Childbirth is a very personal and sexual event, and as such should be respected based on the woman’s freedom of choice. For many women this is not the case. Research shows that one in twenty new mothers is diagnosed with post-traumatic stress disorder after childbirth. Many others suffer from it but feel that doctors will not be able to help them, so they either do not tell their family doctor or seek help from another doctor but never get a diagnosis, or they are mistakenly diagnosed with depression.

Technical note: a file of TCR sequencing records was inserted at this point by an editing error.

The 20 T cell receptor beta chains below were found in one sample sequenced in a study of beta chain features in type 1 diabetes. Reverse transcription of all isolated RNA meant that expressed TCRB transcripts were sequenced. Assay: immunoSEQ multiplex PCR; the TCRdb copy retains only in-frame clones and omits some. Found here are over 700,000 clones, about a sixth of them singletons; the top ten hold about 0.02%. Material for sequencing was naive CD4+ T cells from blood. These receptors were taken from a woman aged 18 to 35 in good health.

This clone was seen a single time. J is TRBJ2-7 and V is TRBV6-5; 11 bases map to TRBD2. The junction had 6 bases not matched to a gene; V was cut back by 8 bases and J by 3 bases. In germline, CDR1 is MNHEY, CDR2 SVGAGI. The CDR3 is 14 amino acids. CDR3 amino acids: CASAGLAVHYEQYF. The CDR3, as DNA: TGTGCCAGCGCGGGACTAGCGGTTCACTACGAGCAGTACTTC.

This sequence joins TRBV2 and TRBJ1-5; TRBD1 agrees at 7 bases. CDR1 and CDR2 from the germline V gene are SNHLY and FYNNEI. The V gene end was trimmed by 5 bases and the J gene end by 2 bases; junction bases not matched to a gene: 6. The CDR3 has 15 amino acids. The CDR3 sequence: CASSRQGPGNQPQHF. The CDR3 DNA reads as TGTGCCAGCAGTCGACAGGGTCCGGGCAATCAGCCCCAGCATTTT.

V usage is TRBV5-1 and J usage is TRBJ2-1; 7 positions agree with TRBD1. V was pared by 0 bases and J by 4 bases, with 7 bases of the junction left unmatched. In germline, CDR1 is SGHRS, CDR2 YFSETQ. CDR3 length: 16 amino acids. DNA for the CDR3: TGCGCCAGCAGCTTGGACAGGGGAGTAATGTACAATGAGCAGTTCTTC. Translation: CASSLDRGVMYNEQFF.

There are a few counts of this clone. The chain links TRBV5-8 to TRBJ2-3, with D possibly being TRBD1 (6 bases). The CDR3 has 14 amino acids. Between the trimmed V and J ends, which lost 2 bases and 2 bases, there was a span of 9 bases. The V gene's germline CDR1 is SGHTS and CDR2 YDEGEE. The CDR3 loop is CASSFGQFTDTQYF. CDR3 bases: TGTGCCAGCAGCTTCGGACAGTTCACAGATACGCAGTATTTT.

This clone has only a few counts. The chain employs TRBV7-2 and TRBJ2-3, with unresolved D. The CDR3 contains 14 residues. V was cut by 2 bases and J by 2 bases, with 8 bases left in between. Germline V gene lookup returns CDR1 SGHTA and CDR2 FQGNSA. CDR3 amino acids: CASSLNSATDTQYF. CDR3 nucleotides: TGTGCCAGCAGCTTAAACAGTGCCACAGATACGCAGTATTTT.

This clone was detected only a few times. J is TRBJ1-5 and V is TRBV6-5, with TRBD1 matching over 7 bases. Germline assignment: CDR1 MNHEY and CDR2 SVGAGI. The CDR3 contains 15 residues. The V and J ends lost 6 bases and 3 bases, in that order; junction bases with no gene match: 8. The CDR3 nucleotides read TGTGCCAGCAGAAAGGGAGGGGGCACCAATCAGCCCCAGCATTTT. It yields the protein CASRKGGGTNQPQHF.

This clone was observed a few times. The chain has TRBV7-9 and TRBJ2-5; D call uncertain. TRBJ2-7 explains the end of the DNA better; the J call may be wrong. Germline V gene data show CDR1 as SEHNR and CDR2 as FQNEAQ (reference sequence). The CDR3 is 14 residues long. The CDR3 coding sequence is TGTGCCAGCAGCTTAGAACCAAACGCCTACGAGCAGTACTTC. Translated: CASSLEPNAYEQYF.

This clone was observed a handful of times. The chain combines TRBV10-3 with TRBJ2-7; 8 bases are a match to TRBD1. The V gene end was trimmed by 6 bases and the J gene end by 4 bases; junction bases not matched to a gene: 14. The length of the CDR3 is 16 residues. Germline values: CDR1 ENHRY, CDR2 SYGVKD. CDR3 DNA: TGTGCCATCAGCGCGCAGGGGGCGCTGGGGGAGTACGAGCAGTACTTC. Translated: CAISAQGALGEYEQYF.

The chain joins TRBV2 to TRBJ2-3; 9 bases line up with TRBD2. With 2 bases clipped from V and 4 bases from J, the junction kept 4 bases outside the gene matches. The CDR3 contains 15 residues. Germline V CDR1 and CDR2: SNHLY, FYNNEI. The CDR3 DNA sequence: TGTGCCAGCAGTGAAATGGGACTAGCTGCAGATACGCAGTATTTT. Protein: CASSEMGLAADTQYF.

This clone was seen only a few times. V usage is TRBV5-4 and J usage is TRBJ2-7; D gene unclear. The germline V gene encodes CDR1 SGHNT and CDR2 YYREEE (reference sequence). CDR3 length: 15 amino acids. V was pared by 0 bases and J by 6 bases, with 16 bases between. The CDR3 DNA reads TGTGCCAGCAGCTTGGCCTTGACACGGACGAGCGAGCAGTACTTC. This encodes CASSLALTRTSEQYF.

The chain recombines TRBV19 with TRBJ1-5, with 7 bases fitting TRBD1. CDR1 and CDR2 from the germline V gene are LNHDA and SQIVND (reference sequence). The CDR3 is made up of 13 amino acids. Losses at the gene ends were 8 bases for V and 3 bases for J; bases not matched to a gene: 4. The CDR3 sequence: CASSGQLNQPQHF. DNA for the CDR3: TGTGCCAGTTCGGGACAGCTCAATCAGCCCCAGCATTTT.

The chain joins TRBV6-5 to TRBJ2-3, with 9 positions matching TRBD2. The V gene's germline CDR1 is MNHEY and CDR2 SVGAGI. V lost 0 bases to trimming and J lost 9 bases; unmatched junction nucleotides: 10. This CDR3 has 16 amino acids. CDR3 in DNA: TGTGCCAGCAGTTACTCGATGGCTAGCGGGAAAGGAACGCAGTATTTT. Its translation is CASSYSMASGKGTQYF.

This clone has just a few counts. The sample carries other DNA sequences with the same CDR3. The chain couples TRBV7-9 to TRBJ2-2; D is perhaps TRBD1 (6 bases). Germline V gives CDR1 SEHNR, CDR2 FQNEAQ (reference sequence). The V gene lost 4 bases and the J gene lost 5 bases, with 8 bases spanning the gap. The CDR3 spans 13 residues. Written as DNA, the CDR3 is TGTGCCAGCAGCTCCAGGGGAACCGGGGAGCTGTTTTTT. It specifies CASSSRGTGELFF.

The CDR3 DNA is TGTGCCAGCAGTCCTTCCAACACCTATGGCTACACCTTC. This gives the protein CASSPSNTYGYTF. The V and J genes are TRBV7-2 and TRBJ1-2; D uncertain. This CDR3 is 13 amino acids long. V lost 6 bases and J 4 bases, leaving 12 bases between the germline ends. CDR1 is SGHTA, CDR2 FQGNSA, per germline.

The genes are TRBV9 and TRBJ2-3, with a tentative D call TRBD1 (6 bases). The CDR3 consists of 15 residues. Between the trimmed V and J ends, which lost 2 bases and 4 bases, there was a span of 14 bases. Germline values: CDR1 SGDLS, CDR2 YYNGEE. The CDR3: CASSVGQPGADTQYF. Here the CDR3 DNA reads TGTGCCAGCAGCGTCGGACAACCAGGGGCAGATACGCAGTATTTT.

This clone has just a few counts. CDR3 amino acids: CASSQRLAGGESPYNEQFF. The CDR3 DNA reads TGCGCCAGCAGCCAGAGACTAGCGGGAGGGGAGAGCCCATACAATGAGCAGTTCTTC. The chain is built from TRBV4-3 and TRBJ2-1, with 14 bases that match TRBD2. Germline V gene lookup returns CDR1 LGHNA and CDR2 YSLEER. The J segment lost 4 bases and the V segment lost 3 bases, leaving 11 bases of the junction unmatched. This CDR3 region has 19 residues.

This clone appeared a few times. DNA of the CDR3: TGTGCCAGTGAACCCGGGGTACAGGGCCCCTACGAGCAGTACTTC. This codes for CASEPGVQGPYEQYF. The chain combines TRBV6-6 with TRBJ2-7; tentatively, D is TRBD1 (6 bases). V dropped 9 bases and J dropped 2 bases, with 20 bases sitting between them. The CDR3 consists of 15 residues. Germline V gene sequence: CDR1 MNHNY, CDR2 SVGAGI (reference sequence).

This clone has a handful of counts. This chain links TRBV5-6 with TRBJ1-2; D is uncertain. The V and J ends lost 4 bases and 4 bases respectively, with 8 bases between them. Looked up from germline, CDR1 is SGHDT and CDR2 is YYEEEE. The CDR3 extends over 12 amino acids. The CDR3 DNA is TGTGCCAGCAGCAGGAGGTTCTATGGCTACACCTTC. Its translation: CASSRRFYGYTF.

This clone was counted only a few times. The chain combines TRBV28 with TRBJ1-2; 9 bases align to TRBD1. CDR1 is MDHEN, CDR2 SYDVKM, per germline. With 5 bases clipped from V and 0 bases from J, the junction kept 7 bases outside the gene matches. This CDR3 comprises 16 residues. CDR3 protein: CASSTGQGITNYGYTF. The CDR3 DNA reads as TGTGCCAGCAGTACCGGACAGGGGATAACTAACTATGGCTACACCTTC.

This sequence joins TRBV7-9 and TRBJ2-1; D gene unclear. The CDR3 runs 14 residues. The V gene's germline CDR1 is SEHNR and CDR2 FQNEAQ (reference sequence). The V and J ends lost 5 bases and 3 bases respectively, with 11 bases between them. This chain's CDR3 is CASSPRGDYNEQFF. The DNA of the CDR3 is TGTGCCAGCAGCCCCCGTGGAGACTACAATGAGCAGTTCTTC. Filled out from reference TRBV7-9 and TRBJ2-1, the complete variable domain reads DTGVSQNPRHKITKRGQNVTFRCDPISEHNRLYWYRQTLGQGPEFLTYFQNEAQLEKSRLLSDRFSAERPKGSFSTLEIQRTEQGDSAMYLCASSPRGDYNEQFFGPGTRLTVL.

Immediately after delivery they are in shock, relieved that their ordeal is over. They may even be elated and thank the obstetrician who, they are told, has saved their baby from disaster. But after a few weeks, this is followed by inner turmoil, with flashbacks, nightmares and panic attacks. Many women avoid getting pregnant again because they can’t face going through the same ordeal again. The panic subsides over time and they think they have accepted the experience. They start another pregnancy and, after a few months, it all suddenly returns and they find themselves in a state of terror. The next delivery may be only a few weeks away. Why is childbirth traumatic? It’s not just a matter of physical pain. Women are traumatized because they are treated like machines that are at constant risk of breaking down. They are traumatized because they feel they are being sucked into a medical system that deprives them of any control over what is happening to them.